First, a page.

• 54. Start at the Beginning Joining a DIF The Pouzin Society IPC Process A wants to join IPC Process B is a member of a DIF beta DIF of which B is a member. DIF Management DIF Management Establish conn authenticate Initialization information (N-1)-DIF • A Wants to join DIF beta of which B is a member. First it needs to establish communication with beta. So A’s DIF Management task using DIF A’s IPC Manager (not shown) does an allocate(beta, as good QoS as it can get).The name beta is a whatevercast name for the set containing the addresses of all members of beta that the rule returns the address of an IPC Process with a common (N-1)-DIF. The whatevernme is resolved by the (N-1)-DIF. • The Allocate creates a flow between A and B. They exchange CDAP connect requests, followed by whatever authentication is required to establish an application connection between A and B. Actually between A and beta. B is acting as an agent or representative for beta. • Then A and B exchange initialization information. Primarily B is telling A what its DIF internal name (address) is and populating A’s RIB with the current information on the DIF. We will come back to this. 54
  • 55. A is now a member of beta The Pouzin Society IPC Management RIB Daemon IPC Management RIB Daemon A B Application Connection (N-1)-DIF • There is now an application connection between the IPC management components of A and B. – All connections between members of a DAF are managed by their IPC management component. – Any management component can send on the flows managed by IPC. – All incoming PDUs are delivered to the RIB Daemon. – The RIB Daemon is a subscription service, essentially a generalization of both routing update and event management. When any CDAP PDU arrives, it is logged and distributed to the tasks that have subscribed to be notified. – The Flow Allocator subscribes to Create/Delete Flow Req. (The Flow Allocator will update the RIB after processing the request.) 55
  • 56. Enrollment Exchange The Pouzin Society • There are several enrollment situations that IPC Processes encounter when connecting, for example: – An IPC Process that is not enrolled connects to an IPC Process that is not enrolled in a DIF – the two form a DIF – An IPC Process that is not enrolled connects to an IPC Process that is already enrolled in a DIF – it joins the DIF – An IPC Process that is enrolled makes a connection to a neighbor that is enrolled – they now have a new route for flows • An IPC Process can be in either role, as initiator or target • The information exchanged in some cases can be reduced to minimize enrollment time 56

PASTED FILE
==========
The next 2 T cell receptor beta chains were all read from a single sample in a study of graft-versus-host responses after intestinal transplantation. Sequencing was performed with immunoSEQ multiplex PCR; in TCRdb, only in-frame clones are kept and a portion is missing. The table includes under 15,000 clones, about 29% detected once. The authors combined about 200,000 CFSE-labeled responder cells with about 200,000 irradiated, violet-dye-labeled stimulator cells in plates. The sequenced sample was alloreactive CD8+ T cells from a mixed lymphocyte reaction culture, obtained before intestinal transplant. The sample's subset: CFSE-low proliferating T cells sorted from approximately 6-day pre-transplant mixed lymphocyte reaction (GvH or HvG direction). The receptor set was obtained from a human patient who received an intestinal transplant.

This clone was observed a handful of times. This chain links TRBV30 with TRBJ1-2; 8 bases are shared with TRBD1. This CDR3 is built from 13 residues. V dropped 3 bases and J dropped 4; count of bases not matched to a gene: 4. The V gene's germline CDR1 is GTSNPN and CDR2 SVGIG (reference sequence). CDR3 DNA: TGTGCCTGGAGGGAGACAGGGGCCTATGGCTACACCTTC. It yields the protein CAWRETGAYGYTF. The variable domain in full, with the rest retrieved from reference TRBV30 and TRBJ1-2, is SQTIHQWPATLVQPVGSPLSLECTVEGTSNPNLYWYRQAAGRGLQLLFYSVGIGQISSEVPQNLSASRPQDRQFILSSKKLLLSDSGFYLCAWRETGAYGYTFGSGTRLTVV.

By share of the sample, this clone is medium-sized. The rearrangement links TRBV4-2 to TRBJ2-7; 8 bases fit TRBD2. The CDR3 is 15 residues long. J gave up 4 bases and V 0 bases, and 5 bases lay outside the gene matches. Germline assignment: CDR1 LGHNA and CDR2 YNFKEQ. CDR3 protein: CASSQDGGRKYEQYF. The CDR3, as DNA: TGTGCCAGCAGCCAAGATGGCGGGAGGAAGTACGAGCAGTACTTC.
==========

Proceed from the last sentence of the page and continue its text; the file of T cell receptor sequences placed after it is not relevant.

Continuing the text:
• 57. Enrollment Procedure I The Pouzin Society • When the New Member receives the M_Connect Response, the New Member copies Current_Address to Saved_Address, it sends – M_StartEnrollment(address, Address_expiration_time, other data about New Member) • /* The New Member is telling the Existing Member what it knows. Primarily this is derived from the address (NULL or not), and the expiration life-time of the address if non-NULL. Since addresses are generally assigned for hours or minutes, tight time synchronization is not required. (Even for DIFs with fast turnover, fairly long assignment times are still prudent.)*/ • The Member sends – M_Start_REnrollment(address (potentially different), Application Process Name, Current_Address, Address_Expiration).
  • 58. Enrollment Procedure II The Pouzin Society • Using the information, provided by the New Member, the Existing Member sends – M_Create (zero or more) to initialize the Static and Near Static information required. When finished and the New Member has sent all necessary – M_Create_Rs • The Existing Member sends a – M_Stop Enrollment (Immediate:Boolean) • The New Member may Read any additional information not provided by the Existing Member. – M_Read (zero or more) – M_Stop_R Enrollment • If the Immediate Boolean is True, the New Member is free to transition to the Operational state. • If the Boolean Immediate is False, then the New Member can not transition to the Operational state until an M_Start Operation is received.
  • 59. Enrollment Procedure III The Pouzin Society • The New Member is free to Read any information not provided by the Existing Member. Once these are completed, the Existing Member sends: – M_Start Operation • The New Member sends – M_Start_R Operation • Invoke RIB Update of dynamic information which will cause others to send data to the New Member.
  • 60. Example Message Sequence Skipping Application connection setup (CACEP) The Pouzin Society • One IPC process is a member of a DIF, another one is not Joining Member IPC Process IPC Process M_START (Enrollment_Info_object{address=null}) 1 The joining IPC Process has no 2 address, not a member of the DIF. M_START_R (ok, Enrollment_Info_object{address=25}) Assign a valid address and reply Got a positive response and 3 an address. Wait for STOP Send DIF static info (whatevercast 4 Enrollment response, RIB 4 names, data transfer Daemon processes the M_CREATE (DIF_info1) constants, qos cubes, supported M_CREATE messages policy sets) and dynamic info 5 (neighbours, directory forwarding … table entries) through a series of M_CREATE (DIF_infoN) M_CREATE messages 5 Check if I got enough data to Once all the information is sent, start. If more info is required 6 send stop enrollment request send M_READ requests on (informing the enrollee has to specific objects (not the M_STOP (Enrollment{allowed_to_start_early=true}) wait for START operation request) case). I’m Enrolled! and wait for response Now, if I have a DIF in 7 8 common with one or more of the neighbors (I’m M_STOP_R (ok) multihomed) I could enroll with them as well (next slide) 9 10 Got STOP response. He’s enrolled! Ignore if started earlier, or M_START (operationalStatus) 12 Send M_START message (no start now (consider enrolled 11 answer required) now) 60